Democracies delegate substantial decision power to politicians. Using a model in which an incumbent can design, examine and implement public policies, we show that examination takes place in spite of, rather than thanks to, elections. Elections are needed as a carrot and a stick to motivate politicians, yet politicians who are overly interested in re-election shy away from policy examination. Our analysis sheds light on the distance created in mature democracies between the political process and the production of policy relevant information; on the role played by probing into candidates' past; and on the possibility of crowding out desirable political behaviour by increasing the value of holding office.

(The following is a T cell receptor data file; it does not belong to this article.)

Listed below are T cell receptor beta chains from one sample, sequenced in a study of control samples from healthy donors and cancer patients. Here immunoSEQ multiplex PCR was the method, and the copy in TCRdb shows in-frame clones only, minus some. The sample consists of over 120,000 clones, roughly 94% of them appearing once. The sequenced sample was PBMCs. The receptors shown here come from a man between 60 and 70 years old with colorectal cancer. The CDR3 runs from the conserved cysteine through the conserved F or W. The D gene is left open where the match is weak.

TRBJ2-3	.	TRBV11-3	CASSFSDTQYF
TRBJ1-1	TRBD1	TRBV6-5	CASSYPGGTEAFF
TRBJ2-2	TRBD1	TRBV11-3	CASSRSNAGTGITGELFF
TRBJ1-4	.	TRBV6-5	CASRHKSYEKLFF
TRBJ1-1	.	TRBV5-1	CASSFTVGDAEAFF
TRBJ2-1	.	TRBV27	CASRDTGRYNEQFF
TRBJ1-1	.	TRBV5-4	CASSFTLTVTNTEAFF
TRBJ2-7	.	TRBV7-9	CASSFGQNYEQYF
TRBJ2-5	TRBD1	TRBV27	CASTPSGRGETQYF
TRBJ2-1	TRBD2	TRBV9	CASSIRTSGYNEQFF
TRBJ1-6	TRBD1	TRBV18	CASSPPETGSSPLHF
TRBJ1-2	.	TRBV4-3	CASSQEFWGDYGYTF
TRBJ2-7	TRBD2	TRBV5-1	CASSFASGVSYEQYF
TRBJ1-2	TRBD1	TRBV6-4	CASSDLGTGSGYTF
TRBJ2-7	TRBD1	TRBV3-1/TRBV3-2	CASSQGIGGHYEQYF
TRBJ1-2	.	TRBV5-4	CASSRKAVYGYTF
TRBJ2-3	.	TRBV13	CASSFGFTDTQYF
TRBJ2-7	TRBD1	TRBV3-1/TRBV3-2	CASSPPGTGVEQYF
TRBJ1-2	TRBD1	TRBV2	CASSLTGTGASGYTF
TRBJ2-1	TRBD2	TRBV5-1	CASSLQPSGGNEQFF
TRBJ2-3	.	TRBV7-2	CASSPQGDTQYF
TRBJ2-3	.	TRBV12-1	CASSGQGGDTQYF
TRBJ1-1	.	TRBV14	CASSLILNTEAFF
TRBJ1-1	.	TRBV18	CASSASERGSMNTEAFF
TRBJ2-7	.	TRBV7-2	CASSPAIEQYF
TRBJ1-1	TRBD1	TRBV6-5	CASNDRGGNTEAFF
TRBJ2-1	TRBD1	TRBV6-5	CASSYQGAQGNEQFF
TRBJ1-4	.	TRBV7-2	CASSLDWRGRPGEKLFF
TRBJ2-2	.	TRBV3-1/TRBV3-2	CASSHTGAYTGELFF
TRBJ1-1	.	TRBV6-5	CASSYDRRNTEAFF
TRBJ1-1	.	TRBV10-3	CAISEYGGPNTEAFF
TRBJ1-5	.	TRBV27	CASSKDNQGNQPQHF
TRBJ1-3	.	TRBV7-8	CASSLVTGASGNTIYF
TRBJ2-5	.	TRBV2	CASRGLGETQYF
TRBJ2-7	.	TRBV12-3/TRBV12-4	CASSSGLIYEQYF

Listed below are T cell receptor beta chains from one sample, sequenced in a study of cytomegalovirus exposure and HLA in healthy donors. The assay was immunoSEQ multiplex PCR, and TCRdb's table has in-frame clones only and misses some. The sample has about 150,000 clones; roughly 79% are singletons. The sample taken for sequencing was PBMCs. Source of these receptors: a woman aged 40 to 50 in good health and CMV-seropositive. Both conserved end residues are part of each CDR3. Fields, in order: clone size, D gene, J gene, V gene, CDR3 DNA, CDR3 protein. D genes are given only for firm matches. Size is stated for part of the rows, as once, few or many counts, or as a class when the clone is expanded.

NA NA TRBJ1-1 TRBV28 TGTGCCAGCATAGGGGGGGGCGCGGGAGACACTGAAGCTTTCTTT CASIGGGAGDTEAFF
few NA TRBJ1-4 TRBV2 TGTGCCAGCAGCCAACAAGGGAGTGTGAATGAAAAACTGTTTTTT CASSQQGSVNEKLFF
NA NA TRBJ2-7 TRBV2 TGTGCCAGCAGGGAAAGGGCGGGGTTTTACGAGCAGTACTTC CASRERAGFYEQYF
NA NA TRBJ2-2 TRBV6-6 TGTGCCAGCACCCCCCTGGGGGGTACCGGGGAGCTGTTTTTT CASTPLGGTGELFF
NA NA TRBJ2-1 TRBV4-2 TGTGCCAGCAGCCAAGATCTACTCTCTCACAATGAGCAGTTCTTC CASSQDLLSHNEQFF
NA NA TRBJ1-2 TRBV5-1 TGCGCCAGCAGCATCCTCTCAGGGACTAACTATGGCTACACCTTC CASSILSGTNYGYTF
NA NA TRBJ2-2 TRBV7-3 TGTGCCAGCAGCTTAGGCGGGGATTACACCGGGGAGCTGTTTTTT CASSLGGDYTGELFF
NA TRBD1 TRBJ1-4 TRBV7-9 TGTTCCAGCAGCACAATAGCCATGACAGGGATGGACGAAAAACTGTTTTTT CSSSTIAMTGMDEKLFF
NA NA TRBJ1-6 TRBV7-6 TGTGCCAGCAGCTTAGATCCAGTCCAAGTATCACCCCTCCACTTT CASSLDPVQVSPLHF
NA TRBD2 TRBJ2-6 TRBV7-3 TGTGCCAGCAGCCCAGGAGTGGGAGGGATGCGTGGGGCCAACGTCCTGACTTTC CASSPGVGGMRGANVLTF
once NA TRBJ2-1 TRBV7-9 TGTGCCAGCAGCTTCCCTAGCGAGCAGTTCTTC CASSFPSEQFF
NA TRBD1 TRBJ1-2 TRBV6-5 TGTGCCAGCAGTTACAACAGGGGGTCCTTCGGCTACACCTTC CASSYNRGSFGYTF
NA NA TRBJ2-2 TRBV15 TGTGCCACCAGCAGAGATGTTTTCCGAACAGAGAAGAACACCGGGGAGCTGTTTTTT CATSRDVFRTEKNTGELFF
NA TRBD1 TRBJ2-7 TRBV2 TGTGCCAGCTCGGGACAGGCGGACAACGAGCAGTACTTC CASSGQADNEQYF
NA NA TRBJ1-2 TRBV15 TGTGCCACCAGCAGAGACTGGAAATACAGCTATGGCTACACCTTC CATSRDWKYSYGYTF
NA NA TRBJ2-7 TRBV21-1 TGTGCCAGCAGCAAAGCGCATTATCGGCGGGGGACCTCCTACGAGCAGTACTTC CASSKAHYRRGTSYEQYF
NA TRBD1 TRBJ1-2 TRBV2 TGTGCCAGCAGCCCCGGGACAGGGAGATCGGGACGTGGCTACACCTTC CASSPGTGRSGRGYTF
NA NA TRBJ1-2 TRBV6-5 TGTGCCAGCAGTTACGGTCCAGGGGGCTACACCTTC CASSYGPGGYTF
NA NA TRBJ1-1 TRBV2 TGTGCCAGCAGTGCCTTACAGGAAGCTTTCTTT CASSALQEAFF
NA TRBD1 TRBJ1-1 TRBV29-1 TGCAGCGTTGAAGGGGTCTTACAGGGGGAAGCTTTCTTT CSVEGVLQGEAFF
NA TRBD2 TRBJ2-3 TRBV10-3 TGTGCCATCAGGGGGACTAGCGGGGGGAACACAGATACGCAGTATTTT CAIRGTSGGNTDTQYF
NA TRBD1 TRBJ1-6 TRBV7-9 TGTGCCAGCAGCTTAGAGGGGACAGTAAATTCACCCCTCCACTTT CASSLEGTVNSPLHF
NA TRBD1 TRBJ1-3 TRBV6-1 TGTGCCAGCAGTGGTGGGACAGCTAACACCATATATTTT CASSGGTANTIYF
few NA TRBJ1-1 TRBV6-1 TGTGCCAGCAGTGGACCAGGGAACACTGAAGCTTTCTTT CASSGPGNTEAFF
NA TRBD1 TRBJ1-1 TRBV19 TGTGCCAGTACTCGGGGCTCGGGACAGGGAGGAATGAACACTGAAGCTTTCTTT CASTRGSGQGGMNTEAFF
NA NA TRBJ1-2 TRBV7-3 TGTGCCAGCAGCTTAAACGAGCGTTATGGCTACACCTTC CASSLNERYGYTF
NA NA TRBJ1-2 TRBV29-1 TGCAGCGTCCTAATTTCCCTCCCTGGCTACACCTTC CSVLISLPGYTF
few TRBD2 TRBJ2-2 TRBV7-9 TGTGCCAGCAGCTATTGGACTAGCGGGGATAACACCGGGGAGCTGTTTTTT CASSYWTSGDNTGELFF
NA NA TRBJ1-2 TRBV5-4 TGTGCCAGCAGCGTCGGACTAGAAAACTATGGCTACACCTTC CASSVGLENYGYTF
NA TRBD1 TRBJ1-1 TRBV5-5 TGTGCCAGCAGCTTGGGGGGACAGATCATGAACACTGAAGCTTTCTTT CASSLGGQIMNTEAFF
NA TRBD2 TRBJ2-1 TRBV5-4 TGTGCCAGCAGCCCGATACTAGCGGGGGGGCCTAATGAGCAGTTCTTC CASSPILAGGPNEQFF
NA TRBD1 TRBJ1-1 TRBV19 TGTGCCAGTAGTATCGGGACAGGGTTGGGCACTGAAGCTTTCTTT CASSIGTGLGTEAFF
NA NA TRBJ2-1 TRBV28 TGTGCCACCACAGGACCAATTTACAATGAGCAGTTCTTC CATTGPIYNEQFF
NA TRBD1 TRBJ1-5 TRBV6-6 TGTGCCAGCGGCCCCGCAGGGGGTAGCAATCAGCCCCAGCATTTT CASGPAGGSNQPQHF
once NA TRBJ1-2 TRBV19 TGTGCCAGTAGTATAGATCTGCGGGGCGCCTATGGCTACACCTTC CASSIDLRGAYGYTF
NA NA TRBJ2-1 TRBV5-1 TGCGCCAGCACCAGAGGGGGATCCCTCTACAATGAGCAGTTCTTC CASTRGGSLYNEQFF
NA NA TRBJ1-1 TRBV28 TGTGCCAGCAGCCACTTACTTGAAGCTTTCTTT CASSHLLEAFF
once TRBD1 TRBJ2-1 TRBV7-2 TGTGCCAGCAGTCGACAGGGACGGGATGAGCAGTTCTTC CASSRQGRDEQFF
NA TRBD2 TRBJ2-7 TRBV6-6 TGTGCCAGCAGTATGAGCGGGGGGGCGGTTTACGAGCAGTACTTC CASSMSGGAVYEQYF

democracy, elections, information, media, multiple tasks, policy examination
Economic Models of Political Processes: Rent-Seeking, Elections, Legislatures, and Voting Behavior (jel D72), Positive Analysis of Policy-Making and Implementation (jel D78), Asymmetric and Private Information (jel D82)
Tinbergen Institute Discussion Paper Series
Tinbergen Institute

Swank, O.H, & Visser, B. (2003). Do Elections lead to Informed Public Decisions? (No. TI 03-067/1). Tinbergen Institute Discussion Paper Series. Retrieved from